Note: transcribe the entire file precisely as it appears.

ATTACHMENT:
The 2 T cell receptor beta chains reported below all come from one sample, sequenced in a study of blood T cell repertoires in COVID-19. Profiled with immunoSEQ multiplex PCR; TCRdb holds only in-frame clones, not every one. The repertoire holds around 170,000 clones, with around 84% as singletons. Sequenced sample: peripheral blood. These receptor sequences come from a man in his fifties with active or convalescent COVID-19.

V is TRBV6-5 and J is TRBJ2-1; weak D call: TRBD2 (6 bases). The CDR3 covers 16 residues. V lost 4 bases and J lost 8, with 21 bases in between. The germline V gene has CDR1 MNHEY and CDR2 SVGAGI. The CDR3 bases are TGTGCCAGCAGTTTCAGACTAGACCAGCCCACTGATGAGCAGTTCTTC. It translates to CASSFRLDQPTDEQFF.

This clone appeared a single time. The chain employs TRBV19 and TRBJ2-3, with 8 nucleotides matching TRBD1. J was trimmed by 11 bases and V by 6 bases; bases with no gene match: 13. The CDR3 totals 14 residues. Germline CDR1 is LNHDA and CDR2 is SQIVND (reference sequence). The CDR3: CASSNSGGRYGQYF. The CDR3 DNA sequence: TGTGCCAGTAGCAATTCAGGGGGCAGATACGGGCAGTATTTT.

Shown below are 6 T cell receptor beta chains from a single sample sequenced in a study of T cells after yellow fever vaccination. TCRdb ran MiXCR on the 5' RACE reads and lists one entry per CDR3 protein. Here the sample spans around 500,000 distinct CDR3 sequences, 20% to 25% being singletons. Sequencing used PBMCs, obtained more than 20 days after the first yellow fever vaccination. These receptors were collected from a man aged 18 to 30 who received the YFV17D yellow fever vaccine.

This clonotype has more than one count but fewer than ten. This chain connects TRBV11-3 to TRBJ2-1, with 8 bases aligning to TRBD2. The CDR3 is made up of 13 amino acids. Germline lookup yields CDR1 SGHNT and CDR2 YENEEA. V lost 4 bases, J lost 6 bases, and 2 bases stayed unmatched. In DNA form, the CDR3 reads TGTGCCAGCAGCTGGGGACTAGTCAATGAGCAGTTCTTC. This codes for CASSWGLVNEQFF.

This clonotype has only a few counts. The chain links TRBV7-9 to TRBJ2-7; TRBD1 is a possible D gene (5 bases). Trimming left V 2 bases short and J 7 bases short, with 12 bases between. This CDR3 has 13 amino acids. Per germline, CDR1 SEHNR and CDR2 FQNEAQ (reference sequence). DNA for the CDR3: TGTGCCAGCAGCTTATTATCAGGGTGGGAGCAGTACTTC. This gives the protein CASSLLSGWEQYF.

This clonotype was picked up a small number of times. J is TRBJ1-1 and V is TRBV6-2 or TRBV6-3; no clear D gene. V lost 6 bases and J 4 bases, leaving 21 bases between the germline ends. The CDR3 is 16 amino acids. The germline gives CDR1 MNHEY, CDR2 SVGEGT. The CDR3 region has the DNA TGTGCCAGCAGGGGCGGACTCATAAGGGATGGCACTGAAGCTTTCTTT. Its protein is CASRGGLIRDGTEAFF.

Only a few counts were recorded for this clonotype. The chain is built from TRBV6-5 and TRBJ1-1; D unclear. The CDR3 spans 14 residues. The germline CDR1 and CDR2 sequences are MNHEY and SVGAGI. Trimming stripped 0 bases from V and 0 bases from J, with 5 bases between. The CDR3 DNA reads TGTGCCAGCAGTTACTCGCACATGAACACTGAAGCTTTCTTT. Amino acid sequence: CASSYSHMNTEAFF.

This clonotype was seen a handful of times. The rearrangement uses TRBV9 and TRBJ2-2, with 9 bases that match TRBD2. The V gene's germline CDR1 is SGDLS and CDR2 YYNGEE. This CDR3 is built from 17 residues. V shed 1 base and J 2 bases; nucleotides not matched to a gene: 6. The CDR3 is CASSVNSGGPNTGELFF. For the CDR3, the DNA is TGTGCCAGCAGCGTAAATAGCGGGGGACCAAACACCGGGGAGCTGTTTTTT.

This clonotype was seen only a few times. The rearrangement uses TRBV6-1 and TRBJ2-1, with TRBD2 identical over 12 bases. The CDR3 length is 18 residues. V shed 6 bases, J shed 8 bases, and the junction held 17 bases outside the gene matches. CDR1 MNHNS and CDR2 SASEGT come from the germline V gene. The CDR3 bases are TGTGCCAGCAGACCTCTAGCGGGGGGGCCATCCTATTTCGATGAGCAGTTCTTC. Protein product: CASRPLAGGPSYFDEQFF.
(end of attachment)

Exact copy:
The 2 T cell receptor beta chains reported below all come from one sample, sequenced in a study of blood T cell repertoires in COVID-19. Profiled with immunoSEQ multiplex PCR; TCRdb holds only in-frame clones, not every one. The repertoire holds around 170,000 clones, with around 84% as singletons. Sequenced sample: peripheral blood. These receptor sequences come from a man in his fifties with active or convalescent COVID-19.

V is TRBV6-5 and J is TRBJ2-1; weak D call: TRBD2 (6 bases). The CDR3 covers 16 residues. V lost 4 bases and J lost 8, with 21 bases in between. The germline V gene has CDR1 MNHEY and CDR2 SVGAGI. The CDR3 bases are TGTGCCAGCAGTTTCAGACTAGACCAGCCCACTGATGAGCAGTTCTTC. It translates to CASSFRLDQPTDEQFF.

This clone appeared a single time. The chain employs TRBV19 and TRBJ2-3, with 8 nucleotides matching TRBD1. J was trimmed by 11 bases and V by 6 bases; bases with no gene match: 13. The CDR3 totals 14 residues. Germline CDR1 is LNHDA and CDR2 is SQIVND (reference sequence). The CDR3: CASSNSGGRYGQYF. The CDR3 DNA sequence: TGTGCCAGTAGCAATTCAGGGGGCAGATACGGGCAGTATTTT.

Shown below are 6 T cell receptor beta chains from a single sample sequenced in a study of T cells after yellow fever vaccination. TCRdb ran MiXCR on the 5' RACE reads and lists one entry per CDR3 protein. Here the sample spans around 500,000 distinct CDR3 sequences, 20% to 25% being singletons. Sequencing used PBMCs, obtained more than 20 days after the first yellow fever vaccination. These receptors were collected from a man aged 18 to 30 who received the YFV17D yellow fever vaccine.

This clonotype has more than one count but fewer than ten. This chain connects TRBV11-3 to TRBJ2-1, with 8 bases aligning to TRBD2. The CDR3 is made up of 13 amino acids. Germline lookup yields CDR1 SGHNT and CDR2 YENEEA. V lost 4 bases, J lost 6 bases, and 2 bases stayed unmatched. In DNA form, the CDR3 reads TGTGCCAGCAGCTGGGGACTAGTCAATGAGCAGTTCTTC. This codes for CASSWGLVNEQFF.

This clonotype has only a few counts. The chain links TRBV7-9 to TRBJ2-7; TRBD1 is a possible D gene (5 bases). Trimming left V 2 bases short and J 7 bases short, with 12 bases between. This CDR3 has 13 amino acids. Per germline, CDR1 SEHNR and CDR2 FQNEAQ (reference sequence). DNA for the CDR3: TGTGCCAGCAGCTTATTATCAGGGTGGGAGCAGTACTTC. This gives the protein CASSLLSGWEQYF.

This clonotype was picked up a small number of times. J is TRBJ1-1 and V is TRBV6-2 or TRBV6-3; no clear D gene. V lost 6 bases and J 4 bases, leaving 21 bases between the germline ends. The CDR3 is 16 amino acids. The germline gives CDR1 MNHEY, CDR2 SVGEGT. The CDR3 region has the DNA TGTGCCAGCAGGGGCGGACTCATAAGGGATGGCACTGAAGCTTTCTTT. Its protein is CASRGGLIRDGTEAFF.

Only a few counts were recorded for this clonotype. The chain is built from TRBV6-5 and TRBJ1-1; D unclear. The CDR3 spans 14 residues. The germline CDR1 and CDR2 sequences are MNHEY and SVGAGI. Trimming stripped 0 bases from V and 0 bases from J, with 5 bases between. The CDR3 DNA reads TGTGCCAGCAGTTACTCGCACATGAACACTGAAGCTTTCTTT. Amino acid sequence: CASSYSHMNTEAFF.

This clonotype was seen a handful of times. The rearrangement uses TRBV9 and TRBJ2-2, with 9 bases that match TRBD2. The V gene's germline CDR1 is SGDLS and CDR2 YYNGEE. This CDR3 is built from 17 residues. V shed 1 base and J 2 bases; nucleotides not matched to a gene: 6. The CDR3 is CASSVNSGGPNTGELFF. For the CDR3, the DNA is TGTGCCAGCAGCGTAAATAGCGGGGGACCAAACACCGGGGAGCTGTTTTTT.

This clonotype was seen only a few times. The rearrangement uses TRBV6-1 and TRBJ2-1, with TRBD2 identical over 12 bases. The CDR3 length is 18 residues. V shed 6 bases, J shed 8 bases, and the junction held 17 bases outside the gene matches. CDR1 MNHNS and CDR2 SASEGT come from the germline V gene. The CDR3 bases are TGTGCCAGCAGACCTCTAGCGGGGGGGCCATCCTATTTCGATGAGCAGTTCTTC. Protein product: CASRPLAGGPSYFDEQFF.